Mr. Pike is my neighbor, and so I felt a certain remorse. What I contemplated, however, was not going to kill the elms. It was going to save them. If Mr. Pike’s trees were infested, they would still more than likely live, and he would no longer want mine chopped down. This is the nature of the world. In the dark house, feeling half like a criminal and half like a man of mercy, my heart arrhythmic in anticipation, I went upstairs to prepare. I put on black pants and a black shirt. I dabbed shoe polish on my cheeks, my neck, my wrists, the backs of my hands. Over my white hair I stretched a tight black cap. Then I walked downstairs. I picked up the jar and the flashlight and went outside into the night.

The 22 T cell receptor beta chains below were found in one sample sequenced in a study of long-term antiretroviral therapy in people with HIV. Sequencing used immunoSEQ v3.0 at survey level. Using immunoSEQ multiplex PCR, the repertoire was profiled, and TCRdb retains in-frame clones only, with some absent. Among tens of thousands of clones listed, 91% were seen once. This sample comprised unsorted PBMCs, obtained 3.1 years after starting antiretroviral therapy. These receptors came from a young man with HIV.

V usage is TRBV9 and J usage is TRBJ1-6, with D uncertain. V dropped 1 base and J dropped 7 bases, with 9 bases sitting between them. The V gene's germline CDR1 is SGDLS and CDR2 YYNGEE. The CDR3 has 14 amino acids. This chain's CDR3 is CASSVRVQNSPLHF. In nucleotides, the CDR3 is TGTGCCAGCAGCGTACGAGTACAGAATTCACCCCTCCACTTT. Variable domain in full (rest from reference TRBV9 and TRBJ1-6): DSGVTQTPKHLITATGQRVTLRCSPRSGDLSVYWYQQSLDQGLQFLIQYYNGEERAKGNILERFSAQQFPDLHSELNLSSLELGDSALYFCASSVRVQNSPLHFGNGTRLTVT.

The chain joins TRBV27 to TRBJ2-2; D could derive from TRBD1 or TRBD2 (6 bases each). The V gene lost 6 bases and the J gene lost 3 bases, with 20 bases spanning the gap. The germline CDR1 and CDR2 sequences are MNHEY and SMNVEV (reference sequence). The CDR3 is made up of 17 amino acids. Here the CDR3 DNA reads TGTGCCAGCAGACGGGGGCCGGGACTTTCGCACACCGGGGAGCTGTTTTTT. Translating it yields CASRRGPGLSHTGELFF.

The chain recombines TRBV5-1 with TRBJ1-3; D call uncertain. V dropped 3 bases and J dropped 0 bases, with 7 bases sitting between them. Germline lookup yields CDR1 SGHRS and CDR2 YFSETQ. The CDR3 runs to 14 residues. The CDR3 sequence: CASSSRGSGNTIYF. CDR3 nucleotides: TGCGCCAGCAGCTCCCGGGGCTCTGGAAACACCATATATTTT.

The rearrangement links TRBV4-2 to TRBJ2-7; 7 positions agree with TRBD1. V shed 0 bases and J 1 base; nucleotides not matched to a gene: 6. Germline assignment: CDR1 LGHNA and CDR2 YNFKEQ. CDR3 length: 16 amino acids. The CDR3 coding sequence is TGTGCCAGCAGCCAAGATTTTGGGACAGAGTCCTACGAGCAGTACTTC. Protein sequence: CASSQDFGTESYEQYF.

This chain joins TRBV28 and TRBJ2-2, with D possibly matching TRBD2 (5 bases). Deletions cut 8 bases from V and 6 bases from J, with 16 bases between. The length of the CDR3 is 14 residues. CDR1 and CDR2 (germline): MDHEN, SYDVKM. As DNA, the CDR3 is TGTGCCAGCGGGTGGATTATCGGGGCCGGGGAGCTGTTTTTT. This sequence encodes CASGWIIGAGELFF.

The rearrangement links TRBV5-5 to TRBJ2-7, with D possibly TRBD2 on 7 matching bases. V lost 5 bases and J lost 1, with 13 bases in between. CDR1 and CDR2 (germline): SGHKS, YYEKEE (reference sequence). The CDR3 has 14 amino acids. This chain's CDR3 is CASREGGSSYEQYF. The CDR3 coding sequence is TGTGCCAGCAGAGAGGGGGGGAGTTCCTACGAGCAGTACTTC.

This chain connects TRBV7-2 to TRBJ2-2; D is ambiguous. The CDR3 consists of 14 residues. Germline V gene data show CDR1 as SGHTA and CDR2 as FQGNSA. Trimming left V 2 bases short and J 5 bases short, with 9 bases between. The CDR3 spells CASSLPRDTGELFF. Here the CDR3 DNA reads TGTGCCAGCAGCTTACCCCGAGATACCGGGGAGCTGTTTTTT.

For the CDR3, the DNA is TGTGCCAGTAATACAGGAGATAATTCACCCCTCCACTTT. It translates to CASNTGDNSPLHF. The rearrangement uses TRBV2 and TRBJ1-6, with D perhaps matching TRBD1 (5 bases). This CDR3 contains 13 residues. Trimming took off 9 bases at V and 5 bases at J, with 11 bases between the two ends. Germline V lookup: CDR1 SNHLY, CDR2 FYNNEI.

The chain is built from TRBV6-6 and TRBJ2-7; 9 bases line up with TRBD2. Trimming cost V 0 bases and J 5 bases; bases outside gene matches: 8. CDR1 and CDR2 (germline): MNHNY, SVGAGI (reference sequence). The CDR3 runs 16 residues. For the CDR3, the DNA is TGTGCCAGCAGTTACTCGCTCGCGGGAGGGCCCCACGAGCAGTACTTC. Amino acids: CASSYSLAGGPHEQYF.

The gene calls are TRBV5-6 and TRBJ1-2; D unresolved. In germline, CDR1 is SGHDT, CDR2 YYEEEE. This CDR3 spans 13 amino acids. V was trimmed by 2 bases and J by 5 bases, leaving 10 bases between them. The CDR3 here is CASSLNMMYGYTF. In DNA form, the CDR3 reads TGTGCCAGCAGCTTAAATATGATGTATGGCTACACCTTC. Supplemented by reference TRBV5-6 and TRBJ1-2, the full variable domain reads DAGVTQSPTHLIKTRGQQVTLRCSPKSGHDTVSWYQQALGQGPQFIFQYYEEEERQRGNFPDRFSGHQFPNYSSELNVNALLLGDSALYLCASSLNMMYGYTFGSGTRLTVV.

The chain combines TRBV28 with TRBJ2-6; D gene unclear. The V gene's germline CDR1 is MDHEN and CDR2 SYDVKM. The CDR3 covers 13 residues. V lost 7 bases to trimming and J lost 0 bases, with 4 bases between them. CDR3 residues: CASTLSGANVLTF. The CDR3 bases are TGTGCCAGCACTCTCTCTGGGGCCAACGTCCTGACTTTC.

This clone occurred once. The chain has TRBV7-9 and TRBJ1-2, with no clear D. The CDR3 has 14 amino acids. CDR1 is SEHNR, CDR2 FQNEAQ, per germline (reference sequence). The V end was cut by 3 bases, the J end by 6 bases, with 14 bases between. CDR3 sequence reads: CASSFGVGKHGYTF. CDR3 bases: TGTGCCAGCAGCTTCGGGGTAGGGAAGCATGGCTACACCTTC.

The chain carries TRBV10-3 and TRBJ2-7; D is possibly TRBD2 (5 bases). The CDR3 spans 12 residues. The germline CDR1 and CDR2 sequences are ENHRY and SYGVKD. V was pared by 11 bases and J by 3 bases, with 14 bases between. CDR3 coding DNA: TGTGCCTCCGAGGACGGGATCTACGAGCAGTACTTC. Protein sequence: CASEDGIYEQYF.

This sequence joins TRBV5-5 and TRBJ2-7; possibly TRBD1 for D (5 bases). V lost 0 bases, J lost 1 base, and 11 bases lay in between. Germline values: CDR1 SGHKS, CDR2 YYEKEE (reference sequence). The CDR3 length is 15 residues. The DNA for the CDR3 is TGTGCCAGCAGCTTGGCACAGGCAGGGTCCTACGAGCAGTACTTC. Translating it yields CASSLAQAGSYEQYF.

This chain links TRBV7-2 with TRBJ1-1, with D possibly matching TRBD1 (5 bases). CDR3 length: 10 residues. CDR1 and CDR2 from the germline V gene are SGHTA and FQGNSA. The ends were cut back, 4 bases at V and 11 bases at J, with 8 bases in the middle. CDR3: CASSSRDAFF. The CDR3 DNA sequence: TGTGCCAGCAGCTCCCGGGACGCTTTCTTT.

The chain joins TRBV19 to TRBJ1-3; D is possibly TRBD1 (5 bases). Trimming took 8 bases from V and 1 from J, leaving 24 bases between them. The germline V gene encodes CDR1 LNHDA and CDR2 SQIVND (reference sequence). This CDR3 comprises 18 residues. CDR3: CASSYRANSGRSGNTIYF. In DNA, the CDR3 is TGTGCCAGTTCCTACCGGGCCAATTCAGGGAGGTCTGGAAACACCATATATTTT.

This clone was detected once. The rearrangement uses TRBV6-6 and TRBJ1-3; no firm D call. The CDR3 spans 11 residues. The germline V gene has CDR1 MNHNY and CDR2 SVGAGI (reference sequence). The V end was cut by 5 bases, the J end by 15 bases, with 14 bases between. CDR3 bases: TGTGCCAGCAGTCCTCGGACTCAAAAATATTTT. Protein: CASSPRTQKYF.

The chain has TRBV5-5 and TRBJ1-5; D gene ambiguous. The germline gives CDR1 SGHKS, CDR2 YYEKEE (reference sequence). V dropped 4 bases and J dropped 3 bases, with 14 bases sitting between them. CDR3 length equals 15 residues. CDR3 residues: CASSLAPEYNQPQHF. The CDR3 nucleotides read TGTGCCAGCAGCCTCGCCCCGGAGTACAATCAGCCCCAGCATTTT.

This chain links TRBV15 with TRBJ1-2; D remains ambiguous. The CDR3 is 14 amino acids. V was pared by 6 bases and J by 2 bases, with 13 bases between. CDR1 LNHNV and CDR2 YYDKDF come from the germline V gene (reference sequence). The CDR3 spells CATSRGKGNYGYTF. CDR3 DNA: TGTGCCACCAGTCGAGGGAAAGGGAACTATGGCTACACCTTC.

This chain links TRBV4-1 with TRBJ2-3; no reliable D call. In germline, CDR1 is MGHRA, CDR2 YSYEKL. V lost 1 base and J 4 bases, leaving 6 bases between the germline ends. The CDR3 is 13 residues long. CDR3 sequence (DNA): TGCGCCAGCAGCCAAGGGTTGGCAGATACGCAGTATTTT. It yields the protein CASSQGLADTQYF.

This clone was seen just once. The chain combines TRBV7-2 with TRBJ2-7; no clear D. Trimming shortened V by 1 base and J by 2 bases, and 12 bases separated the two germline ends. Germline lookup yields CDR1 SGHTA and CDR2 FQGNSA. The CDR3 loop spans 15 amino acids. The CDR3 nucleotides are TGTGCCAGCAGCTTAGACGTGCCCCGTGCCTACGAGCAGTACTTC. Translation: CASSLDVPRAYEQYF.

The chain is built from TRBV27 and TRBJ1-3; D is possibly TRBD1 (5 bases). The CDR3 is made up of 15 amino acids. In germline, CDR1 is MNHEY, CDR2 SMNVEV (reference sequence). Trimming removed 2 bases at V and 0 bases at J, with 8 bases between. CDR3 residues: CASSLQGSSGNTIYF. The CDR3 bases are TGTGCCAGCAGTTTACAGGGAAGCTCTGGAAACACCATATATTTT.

I have always enjoyed gestures—never failing to bow, for example, when I finished dancing with a woman—but one attribute I have acquired with age is the ability to predict when I am about to act foolishly. As I slid calmly into the shadowy cavern behind our side yard rhododendron and paused to catch my breath, I thought that perhaps I had better go back inside and get into my bed. But then I decided to go through with it. As I stood there in the shadow of the swaying rhododendron, waiting to pass into the back yard of my neighbor, I thought of Hannibal and Napoleon and MacArthur. I tested my flashlight and shook the jar, which made a soft colliding sound as if it were filled with rice. A light was on in the Pikes’ living room, but the alley between our houses was dark. I passed through.